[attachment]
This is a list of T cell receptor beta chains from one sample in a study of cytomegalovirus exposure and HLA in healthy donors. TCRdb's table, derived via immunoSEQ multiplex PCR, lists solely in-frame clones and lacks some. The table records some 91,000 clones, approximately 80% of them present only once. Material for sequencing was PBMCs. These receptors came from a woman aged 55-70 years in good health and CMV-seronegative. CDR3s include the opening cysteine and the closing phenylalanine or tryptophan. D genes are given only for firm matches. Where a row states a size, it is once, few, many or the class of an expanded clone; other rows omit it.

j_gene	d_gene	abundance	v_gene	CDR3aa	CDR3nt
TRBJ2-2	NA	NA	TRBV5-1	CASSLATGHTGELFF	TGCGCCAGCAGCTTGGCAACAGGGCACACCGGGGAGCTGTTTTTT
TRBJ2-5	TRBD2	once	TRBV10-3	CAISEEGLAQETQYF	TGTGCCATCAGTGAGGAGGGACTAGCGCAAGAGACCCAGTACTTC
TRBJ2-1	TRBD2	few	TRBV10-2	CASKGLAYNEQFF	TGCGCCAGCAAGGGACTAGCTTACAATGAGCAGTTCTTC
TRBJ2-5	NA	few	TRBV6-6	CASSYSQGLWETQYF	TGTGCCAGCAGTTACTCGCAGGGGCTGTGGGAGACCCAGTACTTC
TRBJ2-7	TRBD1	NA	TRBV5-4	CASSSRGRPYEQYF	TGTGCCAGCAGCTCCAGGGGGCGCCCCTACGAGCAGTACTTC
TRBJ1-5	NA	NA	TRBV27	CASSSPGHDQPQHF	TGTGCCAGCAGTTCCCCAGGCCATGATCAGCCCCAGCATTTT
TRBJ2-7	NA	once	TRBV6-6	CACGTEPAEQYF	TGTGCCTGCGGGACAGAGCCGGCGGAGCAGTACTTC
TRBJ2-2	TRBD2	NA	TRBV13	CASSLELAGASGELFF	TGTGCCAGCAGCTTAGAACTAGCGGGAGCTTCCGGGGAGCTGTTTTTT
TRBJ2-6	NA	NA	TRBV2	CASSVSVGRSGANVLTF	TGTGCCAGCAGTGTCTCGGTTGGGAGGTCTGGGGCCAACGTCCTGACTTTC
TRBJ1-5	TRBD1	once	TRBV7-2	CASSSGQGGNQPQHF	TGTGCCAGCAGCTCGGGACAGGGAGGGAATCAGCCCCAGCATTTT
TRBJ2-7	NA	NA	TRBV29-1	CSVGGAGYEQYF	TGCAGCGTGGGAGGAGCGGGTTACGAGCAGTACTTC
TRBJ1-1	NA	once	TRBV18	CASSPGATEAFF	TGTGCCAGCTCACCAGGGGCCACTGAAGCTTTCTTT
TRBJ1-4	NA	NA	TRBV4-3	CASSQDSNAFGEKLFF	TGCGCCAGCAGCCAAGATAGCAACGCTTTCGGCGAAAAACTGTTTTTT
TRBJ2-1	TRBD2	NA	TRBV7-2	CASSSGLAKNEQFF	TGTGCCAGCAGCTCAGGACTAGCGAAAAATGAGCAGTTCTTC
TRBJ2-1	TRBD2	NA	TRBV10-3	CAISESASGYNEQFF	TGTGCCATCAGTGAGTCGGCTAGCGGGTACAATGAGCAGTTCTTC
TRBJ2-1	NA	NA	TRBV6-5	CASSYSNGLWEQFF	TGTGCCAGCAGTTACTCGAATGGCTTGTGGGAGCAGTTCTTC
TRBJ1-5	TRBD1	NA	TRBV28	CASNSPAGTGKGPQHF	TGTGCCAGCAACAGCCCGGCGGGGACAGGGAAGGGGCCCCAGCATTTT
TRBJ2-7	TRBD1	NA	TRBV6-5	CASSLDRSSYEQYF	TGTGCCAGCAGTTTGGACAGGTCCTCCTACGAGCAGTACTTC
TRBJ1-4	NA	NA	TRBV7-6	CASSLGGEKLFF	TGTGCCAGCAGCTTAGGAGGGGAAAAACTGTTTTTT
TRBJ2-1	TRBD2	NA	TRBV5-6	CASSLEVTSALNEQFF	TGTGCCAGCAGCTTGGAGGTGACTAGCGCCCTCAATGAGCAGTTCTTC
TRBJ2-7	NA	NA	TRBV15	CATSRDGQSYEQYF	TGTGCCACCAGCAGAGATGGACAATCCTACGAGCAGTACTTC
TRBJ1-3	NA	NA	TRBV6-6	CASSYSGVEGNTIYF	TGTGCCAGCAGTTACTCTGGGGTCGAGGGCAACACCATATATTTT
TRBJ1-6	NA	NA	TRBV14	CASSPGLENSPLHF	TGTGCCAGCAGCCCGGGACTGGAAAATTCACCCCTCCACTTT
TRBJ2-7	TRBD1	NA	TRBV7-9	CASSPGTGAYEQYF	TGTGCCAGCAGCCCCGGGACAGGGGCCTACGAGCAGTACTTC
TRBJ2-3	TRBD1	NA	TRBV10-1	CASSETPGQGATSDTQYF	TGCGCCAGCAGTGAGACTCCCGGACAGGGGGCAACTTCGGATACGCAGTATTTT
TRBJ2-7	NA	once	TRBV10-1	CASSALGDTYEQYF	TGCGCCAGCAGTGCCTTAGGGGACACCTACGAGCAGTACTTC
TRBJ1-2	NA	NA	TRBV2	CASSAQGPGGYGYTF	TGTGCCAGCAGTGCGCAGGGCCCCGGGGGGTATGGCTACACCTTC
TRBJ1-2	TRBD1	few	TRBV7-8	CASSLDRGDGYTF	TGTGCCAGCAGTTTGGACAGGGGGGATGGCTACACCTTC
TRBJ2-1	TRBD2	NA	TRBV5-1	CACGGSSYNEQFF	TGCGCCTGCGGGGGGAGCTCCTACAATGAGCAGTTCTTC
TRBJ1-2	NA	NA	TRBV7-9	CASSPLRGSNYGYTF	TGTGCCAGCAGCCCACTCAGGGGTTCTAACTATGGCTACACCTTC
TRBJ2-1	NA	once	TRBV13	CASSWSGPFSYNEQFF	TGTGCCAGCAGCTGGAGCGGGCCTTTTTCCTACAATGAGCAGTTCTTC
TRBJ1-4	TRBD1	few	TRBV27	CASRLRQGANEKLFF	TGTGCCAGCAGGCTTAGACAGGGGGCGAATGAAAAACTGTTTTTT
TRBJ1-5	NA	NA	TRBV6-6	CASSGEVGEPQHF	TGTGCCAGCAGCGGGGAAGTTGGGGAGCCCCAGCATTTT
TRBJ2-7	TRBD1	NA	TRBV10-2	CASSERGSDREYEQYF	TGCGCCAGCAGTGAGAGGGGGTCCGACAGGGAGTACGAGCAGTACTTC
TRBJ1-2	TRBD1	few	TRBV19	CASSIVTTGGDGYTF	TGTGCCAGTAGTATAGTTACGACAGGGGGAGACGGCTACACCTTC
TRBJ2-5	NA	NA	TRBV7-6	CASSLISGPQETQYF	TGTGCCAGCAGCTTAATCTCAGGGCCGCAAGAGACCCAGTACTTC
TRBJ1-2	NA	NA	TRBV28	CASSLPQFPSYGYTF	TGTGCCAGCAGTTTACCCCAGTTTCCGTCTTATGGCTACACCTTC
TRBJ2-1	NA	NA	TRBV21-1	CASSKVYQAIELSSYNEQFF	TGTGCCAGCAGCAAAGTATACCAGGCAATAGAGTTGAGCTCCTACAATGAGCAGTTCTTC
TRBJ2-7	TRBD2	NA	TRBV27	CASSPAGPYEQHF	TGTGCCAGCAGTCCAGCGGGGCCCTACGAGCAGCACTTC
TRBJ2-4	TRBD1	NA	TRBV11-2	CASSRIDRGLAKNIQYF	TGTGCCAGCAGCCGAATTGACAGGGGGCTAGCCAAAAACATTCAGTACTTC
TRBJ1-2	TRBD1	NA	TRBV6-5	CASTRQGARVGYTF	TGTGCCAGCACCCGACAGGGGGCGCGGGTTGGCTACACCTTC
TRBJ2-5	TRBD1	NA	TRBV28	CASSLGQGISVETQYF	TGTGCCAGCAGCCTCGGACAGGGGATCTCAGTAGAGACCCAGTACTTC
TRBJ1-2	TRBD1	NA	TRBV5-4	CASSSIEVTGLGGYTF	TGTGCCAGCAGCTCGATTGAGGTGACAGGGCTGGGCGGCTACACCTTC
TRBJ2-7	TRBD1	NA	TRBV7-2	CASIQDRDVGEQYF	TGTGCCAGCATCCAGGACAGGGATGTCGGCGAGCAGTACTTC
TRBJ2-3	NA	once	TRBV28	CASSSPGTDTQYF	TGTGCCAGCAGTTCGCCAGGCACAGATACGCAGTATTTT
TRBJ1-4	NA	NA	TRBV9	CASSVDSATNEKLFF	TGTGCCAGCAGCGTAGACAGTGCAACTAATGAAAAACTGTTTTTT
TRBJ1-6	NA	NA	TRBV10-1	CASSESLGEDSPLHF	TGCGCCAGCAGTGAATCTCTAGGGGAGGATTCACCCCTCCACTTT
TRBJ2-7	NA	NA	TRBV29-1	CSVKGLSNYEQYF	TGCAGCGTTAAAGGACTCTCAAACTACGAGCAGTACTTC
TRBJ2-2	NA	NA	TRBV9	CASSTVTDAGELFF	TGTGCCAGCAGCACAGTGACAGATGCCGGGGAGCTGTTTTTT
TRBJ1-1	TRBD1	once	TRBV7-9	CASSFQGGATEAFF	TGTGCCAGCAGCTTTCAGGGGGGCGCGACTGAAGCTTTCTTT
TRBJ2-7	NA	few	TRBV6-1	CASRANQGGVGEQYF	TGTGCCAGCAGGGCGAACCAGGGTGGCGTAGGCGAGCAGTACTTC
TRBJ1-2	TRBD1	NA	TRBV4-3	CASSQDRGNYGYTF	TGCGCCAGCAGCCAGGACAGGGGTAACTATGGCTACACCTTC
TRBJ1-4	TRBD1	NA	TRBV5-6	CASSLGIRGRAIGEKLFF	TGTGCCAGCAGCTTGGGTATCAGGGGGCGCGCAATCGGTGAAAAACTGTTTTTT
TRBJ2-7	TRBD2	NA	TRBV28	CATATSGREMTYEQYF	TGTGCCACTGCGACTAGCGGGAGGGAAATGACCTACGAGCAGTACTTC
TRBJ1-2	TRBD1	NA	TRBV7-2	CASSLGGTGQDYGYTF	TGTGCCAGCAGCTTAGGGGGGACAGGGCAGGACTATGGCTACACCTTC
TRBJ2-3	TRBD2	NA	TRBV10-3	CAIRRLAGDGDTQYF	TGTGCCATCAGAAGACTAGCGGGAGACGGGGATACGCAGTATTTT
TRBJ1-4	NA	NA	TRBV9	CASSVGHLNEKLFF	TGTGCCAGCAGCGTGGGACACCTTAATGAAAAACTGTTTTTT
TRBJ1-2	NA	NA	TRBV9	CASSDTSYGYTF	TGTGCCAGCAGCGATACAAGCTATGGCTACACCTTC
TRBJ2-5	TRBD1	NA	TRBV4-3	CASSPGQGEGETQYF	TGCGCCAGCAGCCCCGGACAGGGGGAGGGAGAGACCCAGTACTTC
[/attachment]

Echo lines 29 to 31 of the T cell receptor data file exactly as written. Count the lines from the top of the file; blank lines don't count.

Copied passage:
TRBJ1-2	NA	NA	TRBV2	CASSAQGPGGYGYTF	TGTGCCAGCAGTGCGCAGGGCCCCGGGGGGTATGGCTACACCTTC
TRBJ1-2	TRBD1	few	TRBV7-8	CASSLDRGDGYTF	TGTGCCAGCAGTTTGGACAGGGGGGATGGCTACACCTTC
TRBJ2-1	TRBD2	NA	TRBV5-1	CACGGSSYNEQFF	TGCGCCTGCGGGGGGAGCTCCTACAATGAGCAGTTCTTC